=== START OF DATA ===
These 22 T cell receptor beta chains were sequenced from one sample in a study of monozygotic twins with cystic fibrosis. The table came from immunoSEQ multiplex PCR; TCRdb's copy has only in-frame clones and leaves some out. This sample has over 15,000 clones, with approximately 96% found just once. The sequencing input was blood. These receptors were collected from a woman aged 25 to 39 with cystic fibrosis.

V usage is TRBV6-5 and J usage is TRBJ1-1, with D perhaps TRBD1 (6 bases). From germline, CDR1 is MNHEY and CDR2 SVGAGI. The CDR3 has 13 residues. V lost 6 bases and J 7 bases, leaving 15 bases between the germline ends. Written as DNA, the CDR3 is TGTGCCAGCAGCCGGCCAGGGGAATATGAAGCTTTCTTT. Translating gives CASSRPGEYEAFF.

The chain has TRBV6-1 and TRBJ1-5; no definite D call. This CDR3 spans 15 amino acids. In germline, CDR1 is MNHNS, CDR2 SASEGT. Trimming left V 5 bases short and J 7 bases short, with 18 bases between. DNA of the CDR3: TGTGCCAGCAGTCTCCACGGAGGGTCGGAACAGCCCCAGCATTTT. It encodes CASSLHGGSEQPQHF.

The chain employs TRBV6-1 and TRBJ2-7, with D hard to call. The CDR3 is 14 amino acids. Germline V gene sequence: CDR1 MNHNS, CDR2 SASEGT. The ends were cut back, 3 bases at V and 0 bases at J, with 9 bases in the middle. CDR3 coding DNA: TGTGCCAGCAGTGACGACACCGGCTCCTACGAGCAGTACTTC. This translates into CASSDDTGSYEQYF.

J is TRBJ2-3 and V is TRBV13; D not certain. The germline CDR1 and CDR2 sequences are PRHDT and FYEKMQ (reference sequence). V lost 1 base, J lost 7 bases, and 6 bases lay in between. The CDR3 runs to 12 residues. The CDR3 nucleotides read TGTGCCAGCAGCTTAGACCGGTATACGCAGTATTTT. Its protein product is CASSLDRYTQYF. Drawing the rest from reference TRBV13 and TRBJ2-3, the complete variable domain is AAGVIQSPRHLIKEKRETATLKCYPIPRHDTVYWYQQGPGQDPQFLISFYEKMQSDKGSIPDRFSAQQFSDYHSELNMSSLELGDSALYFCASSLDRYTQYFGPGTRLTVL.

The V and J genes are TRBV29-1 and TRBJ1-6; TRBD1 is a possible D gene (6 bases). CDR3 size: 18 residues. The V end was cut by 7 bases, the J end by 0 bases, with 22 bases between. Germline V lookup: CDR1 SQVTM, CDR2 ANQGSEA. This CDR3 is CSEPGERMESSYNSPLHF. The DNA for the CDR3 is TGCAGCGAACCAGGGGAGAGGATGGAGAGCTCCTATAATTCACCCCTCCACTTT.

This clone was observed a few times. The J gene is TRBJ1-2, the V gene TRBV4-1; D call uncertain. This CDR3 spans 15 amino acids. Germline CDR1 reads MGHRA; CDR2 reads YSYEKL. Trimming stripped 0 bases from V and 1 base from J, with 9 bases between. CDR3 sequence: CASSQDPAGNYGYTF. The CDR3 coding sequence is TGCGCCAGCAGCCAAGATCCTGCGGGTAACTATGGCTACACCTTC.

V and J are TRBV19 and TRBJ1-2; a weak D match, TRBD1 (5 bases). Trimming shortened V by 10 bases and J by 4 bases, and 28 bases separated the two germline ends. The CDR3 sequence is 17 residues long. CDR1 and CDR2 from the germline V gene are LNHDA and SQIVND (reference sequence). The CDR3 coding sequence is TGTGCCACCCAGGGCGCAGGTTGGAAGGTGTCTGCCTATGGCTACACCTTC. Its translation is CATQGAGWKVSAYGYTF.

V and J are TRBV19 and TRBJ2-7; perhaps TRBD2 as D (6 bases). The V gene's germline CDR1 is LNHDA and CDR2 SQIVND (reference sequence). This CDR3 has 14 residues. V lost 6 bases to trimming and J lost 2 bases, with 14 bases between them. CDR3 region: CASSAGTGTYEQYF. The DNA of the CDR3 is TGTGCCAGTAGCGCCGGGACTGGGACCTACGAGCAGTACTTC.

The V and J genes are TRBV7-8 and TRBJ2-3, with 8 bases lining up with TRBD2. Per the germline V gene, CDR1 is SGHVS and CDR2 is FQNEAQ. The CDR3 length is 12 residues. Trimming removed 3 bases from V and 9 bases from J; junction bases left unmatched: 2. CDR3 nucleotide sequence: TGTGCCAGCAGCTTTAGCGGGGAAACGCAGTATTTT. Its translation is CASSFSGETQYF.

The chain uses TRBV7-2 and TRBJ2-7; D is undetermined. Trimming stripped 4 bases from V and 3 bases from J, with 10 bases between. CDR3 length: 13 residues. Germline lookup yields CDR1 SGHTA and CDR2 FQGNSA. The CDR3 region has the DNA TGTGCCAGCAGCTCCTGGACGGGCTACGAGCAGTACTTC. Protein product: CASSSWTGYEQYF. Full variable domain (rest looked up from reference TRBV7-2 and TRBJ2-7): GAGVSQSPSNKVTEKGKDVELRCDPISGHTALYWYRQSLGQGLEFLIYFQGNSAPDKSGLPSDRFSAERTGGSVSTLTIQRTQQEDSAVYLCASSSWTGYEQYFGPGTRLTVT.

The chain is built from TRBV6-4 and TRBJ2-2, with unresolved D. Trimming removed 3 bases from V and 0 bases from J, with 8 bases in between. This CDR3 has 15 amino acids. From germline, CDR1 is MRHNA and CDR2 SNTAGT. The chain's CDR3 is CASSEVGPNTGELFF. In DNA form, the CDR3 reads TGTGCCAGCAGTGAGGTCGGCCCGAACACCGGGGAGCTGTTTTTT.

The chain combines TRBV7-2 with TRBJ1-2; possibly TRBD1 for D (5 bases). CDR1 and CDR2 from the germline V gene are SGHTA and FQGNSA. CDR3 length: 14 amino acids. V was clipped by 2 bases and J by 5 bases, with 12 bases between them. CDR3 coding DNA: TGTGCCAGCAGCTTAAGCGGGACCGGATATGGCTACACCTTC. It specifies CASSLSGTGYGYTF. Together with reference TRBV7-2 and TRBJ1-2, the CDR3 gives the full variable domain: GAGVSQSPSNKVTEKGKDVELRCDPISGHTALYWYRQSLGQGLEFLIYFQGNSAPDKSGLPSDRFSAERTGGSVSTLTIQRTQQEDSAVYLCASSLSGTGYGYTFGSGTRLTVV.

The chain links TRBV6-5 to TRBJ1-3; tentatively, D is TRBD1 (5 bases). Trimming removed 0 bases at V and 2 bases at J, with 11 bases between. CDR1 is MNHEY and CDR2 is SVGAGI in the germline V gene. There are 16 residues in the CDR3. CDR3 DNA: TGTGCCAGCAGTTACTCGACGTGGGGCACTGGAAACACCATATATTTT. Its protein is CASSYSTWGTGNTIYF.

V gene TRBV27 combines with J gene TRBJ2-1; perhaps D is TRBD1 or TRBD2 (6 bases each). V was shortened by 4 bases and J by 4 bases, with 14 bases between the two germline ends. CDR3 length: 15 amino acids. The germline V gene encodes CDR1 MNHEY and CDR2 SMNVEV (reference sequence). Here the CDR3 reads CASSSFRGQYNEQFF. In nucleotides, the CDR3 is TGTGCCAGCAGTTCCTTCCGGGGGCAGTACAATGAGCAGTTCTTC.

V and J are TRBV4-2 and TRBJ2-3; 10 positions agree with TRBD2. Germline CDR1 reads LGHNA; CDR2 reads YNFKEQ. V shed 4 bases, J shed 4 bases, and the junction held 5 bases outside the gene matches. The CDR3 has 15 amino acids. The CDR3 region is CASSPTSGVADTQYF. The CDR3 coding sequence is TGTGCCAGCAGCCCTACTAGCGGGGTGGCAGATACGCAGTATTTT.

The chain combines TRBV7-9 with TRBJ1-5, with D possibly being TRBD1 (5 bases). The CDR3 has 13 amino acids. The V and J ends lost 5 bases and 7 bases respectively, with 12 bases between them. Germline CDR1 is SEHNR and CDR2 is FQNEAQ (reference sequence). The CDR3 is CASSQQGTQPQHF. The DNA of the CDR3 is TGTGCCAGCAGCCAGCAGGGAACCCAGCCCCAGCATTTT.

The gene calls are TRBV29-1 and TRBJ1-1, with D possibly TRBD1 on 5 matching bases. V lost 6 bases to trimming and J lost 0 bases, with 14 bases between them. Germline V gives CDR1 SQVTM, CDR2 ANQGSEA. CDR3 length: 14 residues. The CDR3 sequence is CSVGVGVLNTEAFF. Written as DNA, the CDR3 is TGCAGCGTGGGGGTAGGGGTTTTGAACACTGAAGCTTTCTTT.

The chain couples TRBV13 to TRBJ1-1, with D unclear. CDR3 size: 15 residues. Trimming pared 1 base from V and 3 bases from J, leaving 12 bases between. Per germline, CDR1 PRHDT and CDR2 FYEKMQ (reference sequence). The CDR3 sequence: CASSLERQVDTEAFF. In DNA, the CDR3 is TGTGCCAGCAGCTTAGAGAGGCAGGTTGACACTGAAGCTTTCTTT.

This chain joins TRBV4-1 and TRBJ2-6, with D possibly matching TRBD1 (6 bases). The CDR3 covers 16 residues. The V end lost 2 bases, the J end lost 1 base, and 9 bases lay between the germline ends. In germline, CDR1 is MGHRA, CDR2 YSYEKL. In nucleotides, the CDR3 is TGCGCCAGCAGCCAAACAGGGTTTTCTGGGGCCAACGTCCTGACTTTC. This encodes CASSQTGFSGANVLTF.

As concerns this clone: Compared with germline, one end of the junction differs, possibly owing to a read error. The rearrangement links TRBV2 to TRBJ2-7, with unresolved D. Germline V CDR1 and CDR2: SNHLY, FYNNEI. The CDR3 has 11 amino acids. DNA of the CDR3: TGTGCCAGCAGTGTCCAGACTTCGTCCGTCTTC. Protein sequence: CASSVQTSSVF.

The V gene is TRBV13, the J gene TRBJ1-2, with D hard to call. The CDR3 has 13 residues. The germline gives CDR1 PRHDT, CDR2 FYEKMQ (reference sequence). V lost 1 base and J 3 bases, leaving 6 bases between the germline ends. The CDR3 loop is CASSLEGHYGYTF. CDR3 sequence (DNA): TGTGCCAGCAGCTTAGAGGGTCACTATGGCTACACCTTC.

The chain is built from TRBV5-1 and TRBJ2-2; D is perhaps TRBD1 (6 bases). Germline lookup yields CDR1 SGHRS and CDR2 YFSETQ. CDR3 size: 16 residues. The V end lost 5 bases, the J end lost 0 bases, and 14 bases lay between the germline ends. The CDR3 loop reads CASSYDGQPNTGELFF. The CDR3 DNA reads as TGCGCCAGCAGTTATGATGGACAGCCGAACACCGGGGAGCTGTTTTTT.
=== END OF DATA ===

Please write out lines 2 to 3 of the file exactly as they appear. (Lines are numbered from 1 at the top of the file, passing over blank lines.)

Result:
V usage is TRBV6-5 and J usage is TRBJ1-1, with D perhaps TRBD1 (6 bases). From germline, CDR1 is MNHEY and CDR2 SVGAGI. The CDR3 has 13 residues. V lost 6 bases and J 7 bases, leaving 15 bases between the germline ends. Written as DNA, the CDR3 is TGTGCCAGCAGCCGGCCAGGGGAATATGAAGCTTTCTTT. Translating gives CASSRPGEYEAFF.

The chain has TRBV6-1 and TRBJ1-5; no definite D call. This CDR3 spans 15 amino acids. In germline, CDR1 is MNHNS, CDR2 SASEGT. Trimming left V 5 bases short and J 7 bases short, with 18 bases between. DNA of the CDR3: TGTGCCAGCAGTCTCCACGGAGGGTCGGAACAGCCCCAGCATTTT. It encodes CASSLHGGSEQPQHF.